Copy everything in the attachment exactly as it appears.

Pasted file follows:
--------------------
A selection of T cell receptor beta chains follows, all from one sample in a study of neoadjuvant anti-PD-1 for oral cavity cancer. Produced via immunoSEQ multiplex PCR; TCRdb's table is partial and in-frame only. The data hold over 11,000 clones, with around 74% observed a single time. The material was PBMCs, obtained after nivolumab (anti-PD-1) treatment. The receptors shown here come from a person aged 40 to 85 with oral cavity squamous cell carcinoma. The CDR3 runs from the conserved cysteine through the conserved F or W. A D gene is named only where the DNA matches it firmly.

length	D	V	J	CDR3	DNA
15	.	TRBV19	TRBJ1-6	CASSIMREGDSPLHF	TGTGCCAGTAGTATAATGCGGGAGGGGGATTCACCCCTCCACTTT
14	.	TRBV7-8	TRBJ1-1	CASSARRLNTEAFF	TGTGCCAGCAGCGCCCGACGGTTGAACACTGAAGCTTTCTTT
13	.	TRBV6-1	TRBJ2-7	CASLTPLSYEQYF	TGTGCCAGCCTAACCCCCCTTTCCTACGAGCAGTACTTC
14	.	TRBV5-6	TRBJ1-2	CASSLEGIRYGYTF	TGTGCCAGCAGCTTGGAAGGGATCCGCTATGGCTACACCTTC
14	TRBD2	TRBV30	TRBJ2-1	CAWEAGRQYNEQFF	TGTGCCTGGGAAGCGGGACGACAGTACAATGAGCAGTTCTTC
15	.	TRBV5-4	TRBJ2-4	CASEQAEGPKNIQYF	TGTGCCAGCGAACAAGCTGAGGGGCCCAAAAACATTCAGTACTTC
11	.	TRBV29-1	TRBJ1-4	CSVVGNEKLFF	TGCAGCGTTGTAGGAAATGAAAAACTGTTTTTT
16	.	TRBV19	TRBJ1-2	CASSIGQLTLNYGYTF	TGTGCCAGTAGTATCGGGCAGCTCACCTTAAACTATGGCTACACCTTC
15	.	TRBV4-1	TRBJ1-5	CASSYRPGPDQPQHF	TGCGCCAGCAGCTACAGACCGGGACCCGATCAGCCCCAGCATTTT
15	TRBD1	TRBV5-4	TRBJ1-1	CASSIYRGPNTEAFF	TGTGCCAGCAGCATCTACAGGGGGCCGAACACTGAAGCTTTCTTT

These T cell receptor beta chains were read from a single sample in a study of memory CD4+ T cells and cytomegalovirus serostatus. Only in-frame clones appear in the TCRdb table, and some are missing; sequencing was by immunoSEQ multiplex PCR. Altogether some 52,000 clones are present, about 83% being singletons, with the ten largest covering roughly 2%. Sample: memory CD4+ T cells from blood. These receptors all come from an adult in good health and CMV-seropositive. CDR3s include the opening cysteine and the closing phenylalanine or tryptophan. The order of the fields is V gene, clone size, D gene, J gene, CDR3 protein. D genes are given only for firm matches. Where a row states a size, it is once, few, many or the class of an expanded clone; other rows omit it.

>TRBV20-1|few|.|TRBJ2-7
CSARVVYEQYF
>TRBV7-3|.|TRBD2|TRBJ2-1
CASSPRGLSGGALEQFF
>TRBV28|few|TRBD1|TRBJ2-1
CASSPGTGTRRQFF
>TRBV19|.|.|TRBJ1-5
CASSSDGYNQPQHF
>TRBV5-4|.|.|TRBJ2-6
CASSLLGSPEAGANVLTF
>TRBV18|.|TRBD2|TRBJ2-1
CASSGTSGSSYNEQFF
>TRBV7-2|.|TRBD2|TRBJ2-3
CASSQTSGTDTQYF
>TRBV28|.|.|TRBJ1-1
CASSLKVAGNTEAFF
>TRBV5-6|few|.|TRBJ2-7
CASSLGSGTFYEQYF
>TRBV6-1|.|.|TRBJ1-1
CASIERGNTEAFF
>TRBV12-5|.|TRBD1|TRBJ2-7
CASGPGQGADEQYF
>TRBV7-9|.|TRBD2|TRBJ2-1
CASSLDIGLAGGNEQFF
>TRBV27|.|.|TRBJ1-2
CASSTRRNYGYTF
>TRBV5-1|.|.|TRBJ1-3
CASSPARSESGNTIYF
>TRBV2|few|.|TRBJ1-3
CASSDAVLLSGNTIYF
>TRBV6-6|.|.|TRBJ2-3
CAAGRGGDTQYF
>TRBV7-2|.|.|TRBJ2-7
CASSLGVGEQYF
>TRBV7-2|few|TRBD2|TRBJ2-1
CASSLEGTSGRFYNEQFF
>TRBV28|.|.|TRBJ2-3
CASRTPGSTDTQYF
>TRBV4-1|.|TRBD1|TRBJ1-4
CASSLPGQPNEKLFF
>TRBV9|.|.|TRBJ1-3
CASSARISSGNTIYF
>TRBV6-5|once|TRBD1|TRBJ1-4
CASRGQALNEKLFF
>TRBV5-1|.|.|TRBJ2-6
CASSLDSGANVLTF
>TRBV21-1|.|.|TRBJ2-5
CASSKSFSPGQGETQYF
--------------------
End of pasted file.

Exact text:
A selection of T cell receptor beta chains follows, all from one sample in a study of neoadjuvant anti-PD-1 for oral cavity cancer. Produced via immunoSEQ multiplex PCR; TCRdb's table is partial and in-frame only. The data hold over 11,000 clones, with around 74% observed a single time. The material was PBMCs, obtained after nivolumab (anti-PD-1) treatment. The receptors shown here come from a person aged 40 to 85 with oral cavity squamous cell carcinoma. The CDR3 runs from the conserved cysteine through the conserved F or W. A D gene is named only where the DNA matches it firmly.

length	D	V	J	CDR3	DNA
15	.	TRBV19	TRBJ1-6	CASSIMREGDSPLHF	TGTGCCAGTAGTATAATGCGGGAGGGGGATTCACCCCTCCACTTT
14	.	TRBV7-8	TRBJ1-1	CASSARRLNTEAFF	TGTGCCAGCAGCGCCCGACGGTTGAACACTGAAGCTTTCTTT
13	.	TRBV6-1	TRBJ2-7	CASLTPLSYEQYF	TGTGCCAGCCTAACCCCCCTTTCCTACGAGCAGTACTTC
14	.	TRBV5-6	TRBJ1-2	CASSLEGIRYGYTF	TGTGCCAGCAGCTTGGAAGGGATCCGCTATGGCTACACCTTC
14	TRBD2	TRBV30	TRBJ2-1	CAWEAGRQYNEQFF	TGTGCCTGGGAAGCGGGACGACAGTACAATGAGCAGTTCTTC
15	.	TRBV5-4	TRBJ2-4	CASEQAEGPKNIQYF	TGTGCCAGCGAACAAGCTGAGGGGCCCAAAAACATTCAGTACTTC
11	.	TRBV29-1	TRBJ1-4	CSVVGNEKLFF	TGCAGCGTTGTAGGAAATGAAAAACTGTTTTTT
16	.	TRBV19	TRBJ1-2	CASSIGQLTLNYGYTF	TGTGCCAGTAGTATCGGGCAGCTCACCTTAAACTATGGCTACACCTTC
15	.	TRBV4-1	TRBJ1-5	CASSYRPGPDQPQHF	TGCGCCAGCAGCTACAGACCGGGACCCGATCAGCCCCAGCATTTT
15	TRBD1	TRBV5-4	TRBJ1-1	CASSIYRGPNTEAFF	TGTGCCAGCAGCATCTACAGGGGGCCGAACACTGAAGCTTTCTTT

These T cell receptor beta chains were read from a single sample in a study of memory CD4+ T cells and cytomegalovirus serostatus. Only in-frame clones appear in the TCRdb table, and some are missing; sequencing was by immunoSEQ multiplex PCR. Altogether some 52,000 clones are present, about 83% being singletons, with the ten largest covering roughly 2%. Sample: memory CD4+ T cells from blood. These receptors all come from an adult in good health and CMV-seropositive. CDR3s include the opening cysteine and the closing phenylalanine or tryptophan. The order of the fields is V gene, clone size, D gene, J gene, CDR3 protein. D genes are given only for firm matches. Where a row states a size, it is once, few, many or the class of an expanded clone; other rows omit it.

>TRBV20-1|few|.|TRBJ2-7
CSARVVYEQYF
>TRBV7-3|.|TRBD2|TRBJ2-1
CASSPRGLSGGALEQFF
>TRBV28|few|TRBD1|TRBJ2-1
CASSPGTGTRRQFF
>TRBV19|.|.|TRBJ1-5
CASSSDGYNQPQHF
>TRBV5-4|.|.|TRBJ2-6
CASSLLGSPEAGANVLTF
>TRBV18|.|TRBD2|TRBJ2-1
CASSGTSGSSYNEQFF
>TRBV7-2|.|TRBD2|TRBJ2-3
CASSQTSGTDTQYF
>TRBV28|.|.|TRBJ1-1
CASSLKVAGNTEAFF
>TRBV5-6|few|.|TRBJ2-7
CASSLGSGTFYEQYF
>TRBV6-1|.|.|TRBJ1-1
CASIERGNTEAFF
>TRBV12-5|.|TRBD1|TRBJ2-7
CASGPGQGADEQYF
>TRBV7-9|.|TRBD2|TRBJ2-1
CASSLDIGLAGGNEQFF
>TRBV27|.|.|TRBJ1-2
CASSTRRNYGYTF
>TRBV5-1|.|.|TRBJ1-3
CASSPARSESGNTIYF
>TRBV2|few|.|TRBJ1-3
CASSDAVLLSGNTIYF
>TRBV6-6|.|.|TRBJ2-3
CAAGRGGDTQYF
>TRBV7-2|.|.|TRBJ2-7
CASSLGVGEQYF
>TRBV7-2|few|TRBD2|TRBJ2-1
CASSLEGTSGRFYNEQFF
>TRBV28|.|.|TRBJ2-3
CASRTPGSTDTQYF
>TRBV4-1|.|TRBD1|TRBJ1-4
CASSLPGQPNEKLFF
>TRBV9|.|.|TRBJ1-3
CASSARISSGNTIYF
>TRBV6-5|once|TRBD1|TRBJ1-4
CASRGQALNEKLFF
>TRBV5-1|.|.|TRBJ2-6
CASSLDSGANVLTF
>TRBV21-1|.|.|TRBJ2-5
CASSKSFSPGQGETQYF